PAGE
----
Del Mar resident and Chargers’ head coach Norv Turner ready to tackle new season
By Joe Tash
As San Diego football fans look forward to the start of the Chargers’ 2011 season with high hopes for the home team, one person is leaving nothing to chance — head coach Norv Turner.
Turner, 59, is starting his fifth season as the Bolts’ boss. As with his entire coaching staff and players, Turner has to make up for lost time following the NFL owners’ lockout, which ended last month after players and owners came to terms on a new, 10-year collective bargaining agreement. The lockout meant that training camp and other normal pre-season preparations had to be put on hold through much of the summer.
The Del Mar resident is a self-professed “early guy,” who hits the Starbucks near the Chargers’ Mission Valley headquarters about 5:15 a.m. on his way into work, then spends his day in a non-stop succession of meetings with players and coaches, along with daily four-hour practice sessions.
Turner said he usually heads home about 11 p.m., feeling like he still didn’t get everything done. But he expects the hard work and long hours to pay off.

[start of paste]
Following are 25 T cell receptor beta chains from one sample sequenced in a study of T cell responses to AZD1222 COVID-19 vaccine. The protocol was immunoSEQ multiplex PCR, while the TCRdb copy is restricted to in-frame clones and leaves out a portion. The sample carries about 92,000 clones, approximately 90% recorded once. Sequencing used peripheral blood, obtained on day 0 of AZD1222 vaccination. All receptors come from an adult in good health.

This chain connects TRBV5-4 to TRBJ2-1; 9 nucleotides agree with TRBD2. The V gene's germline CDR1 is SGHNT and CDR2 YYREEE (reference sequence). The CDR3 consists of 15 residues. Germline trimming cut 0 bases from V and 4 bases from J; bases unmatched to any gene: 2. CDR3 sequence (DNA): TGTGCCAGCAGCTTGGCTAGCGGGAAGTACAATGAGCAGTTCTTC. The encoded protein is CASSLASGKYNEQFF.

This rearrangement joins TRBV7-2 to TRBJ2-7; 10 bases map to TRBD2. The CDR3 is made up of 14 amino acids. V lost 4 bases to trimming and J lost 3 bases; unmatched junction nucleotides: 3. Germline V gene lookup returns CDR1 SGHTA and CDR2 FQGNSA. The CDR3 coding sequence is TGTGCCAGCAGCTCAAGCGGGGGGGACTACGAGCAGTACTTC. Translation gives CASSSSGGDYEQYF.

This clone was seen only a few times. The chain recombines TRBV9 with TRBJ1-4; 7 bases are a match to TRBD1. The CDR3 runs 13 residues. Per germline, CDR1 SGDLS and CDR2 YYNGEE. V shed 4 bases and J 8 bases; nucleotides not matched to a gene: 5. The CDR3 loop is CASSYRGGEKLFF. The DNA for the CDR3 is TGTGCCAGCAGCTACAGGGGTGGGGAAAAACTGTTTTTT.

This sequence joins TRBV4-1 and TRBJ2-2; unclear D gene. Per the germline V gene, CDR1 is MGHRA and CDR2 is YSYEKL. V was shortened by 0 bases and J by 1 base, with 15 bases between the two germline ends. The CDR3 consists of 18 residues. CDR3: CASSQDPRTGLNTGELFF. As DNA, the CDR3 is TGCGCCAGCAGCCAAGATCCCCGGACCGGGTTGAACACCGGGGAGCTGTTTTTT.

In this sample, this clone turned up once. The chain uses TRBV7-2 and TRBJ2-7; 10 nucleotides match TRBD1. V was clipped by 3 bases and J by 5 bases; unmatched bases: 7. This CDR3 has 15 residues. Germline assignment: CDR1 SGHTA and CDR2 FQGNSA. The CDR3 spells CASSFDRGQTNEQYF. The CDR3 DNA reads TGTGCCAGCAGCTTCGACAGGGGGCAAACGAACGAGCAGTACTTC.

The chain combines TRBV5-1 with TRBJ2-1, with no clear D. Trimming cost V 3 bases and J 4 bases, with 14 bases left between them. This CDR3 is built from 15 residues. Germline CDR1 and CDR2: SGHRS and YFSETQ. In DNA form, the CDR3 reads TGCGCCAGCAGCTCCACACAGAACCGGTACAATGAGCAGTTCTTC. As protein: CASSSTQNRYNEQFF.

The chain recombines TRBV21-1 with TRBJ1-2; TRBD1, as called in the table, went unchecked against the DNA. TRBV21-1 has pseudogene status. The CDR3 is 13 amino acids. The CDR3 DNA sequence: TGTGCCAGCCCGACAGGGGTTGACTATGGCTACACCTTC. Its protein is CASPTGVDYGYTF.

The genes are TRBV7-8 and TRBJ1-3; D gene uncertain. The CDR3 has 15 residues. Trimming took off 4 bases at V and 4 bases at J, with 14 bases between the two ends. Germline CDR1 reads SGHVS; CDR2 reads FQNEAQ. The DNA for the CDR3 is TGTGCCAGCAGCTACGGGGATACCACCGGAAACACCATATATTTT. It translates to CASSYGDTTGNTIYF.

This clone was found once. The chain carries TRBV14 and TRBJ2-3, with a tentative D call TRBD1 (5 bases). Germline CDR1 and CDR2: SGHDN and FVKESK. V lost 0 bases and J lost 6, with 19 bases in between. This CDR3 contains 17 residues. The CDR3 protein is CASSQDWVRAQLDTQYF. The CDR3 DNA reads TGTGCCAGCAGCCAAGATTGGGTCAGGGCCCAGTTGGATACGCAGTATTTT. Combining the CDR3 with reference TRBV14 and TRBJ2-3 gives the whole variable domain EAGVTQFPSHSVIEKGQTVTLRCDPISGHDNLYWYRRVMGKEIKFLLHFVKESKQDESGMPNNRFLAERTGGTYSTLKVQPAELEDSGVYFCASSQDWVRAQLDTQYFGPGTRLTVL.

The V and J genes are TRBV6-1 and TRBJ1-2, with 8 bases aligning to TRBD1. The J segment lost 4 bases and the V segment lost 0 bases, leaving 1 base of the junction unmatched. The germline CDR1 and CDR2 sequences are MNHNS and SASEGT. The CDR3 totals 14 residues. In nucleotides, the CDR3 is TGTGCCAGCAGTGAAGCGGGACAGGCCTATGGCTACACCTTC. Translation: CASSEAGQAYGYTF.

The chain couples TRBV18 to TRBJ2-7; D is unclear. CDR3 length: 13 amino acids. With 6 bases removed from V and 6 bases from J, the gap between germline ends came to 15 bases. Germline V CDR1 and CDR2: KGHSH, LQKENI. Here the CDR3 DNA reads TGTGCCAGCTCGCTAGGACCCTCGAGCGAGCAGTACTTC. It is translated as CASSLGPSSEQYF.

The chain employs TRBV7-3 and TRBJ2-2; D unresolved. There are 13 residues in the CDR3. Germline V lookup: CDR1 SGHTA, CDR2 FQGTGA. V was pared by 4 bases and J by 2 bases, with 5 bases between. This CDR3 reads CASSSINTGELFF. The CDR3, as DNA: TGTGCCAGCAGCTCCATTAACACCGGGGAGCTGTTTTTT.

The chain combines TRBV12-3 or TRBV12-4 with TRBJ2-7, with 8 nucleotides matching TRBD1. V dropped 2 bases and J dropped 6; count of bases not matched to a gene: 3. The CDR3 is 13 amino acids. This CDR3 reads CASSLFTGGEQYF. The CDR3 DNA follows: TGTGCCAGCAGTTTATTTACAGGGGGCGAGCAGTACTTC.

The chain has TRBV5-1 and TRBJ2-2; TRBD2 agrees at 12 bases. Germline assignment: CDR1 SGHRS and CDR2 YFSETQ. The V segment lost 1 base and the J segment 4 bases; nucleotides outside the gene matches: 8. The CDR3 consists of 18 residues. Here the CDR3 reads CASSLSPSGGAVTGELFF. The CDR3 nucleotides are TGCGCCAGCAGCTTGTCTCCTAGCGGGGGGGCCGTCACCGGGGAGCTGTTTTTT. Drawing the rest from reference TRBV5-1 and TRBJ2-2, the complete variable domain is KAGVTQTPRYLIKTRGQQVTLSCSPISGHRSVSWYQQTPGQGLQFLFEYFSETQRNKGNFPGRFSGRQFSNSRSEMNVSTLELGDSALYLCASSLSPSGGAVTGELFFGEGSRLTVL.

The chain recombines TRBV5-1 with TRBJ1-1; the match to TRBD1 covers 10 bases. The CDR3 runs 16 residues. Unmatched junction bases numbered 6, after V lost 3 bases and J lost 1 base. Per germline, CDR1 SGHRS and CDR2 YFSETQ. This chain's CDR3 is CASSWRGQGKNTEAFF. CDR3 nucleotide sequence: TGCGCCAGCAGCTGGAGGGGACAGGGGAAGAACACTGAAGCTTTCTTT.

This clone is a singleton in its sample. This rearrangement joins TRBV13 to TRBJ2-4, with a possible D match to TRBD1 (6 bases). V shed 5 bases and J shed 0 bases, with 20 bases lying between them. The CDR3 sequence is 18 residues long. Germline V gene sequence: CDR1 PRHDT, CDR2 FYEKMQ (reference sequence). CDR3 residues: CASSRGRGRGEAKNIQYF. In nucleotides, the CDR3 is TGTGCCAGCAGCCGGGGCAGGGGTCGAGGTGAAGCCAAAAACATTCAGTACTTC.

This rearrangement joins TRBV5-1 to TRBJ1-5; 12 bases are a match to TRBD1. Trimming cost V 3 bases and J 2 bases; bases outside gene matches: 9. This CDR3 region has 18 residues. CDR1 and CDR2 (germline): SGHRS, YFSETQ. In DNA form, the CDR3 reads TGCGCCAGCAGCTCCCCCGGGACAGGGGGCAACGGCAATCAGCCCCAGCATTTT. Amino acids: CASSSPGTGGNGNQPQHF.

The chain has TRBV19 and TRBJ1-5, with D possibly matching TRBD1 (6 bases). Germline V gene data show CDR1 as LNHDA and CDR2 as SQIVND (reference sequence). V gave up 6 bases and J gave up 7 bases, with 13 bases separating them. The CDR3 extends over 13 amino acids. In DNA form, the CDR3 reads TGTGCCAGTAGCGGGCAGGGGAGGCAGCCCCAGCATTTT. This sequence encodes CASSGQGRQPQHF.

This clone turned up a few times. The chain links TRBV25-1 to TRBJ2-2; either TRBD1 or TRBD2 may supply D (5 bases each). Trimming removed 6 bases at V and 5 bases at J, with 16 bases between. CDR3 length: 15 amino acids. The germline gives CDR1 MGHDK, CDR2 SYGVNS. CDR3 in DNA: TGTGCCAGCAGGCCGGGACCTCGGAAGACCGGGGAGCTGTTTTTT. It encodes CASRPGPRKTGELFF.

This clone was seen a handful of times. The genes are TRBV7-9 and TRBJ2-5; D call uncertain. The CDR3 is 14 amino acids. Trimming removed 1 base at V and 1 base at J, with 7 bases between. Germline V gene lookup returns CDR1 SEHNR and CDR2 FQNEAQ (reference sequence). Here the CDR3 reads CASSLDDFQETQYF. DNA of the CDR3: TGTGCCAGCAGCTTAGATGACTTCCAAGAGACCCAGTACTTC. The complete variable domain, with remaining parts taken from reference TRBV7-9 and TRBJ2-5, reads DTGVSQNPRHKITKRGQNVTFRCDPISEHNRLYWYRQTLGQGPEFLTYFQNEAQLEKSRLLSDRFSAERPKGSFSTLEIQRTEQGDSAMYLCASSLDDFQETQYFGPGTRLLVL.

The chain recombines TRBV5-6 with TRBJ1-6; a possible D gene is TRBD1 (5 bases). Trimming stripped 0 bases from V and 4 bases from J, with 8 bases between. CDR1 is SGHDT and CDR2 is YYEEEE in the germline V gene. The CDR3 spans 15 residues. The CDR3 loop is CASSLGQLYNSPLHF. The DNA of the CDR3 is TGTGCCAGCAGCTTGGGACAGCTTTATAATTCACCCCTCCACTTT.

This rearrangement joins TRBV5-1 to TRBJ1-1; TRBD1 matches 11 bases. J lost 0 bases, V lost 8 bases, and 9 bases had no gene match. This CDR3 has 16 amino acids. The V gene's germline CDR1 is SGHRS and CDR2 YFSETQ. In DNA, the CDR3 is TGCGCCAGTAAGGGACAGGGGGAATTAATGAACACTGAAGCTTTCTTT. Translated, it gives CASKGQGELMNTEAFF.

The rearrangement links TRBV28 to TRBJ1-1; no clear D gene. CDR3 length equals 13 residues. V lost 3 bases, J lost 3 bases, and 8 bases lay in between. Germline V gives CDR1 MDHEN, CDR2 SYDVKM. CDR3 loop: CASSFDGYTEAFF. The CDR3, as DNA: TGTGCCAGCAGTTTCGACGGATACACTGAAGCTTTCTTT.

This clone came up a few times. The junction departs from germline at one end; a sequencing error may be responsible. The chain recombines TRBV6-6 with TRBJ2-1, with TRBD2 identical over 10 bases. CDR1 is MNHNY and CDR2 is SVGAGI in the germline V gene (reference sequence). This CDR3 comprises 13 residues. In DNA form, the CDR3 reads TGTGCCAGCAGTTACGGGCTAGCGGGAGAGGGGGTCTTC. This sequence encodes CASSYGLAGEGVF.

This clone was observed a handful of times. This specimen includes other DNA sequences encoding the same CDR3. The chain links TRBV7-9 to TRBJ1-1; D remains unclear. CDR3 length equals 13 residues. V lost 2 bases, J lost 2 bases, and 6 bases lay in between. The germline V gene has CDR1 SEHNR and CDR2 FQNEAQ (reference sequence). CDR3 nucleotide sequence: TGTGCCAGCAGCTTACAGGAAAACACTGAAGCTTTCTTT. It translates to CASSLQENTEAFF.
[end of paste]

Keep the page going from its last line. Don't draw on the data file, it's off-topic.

“We’ve got a very strong nucleus of veterans and a lot of good young players. And we had an outstanding draft,” Turner said. The coaching staff has some new additions: notably, Greg Manusky, former defensive coordinator for the San Francisco 49ers, will run the Chargers’ defense, after former defensive coordinator Ron Rivera left to become head coach of the Carolina Panthers.
The Bolts also have a new special teams coach on board, following a series of missteps on special teams during the 2010 season.
“I’m excited about where we’re going,” Turner said.
Charger fans are hoping the team will rebound from last year’s disappointing finish, when it failed to make the playoffs for the first time in four seasons under Turner. There were bright spots, however, the Chargers had the league’s top-ranked offense, with 395.6 yards per game, and scored 441 points, the second-highest in the NFL last season.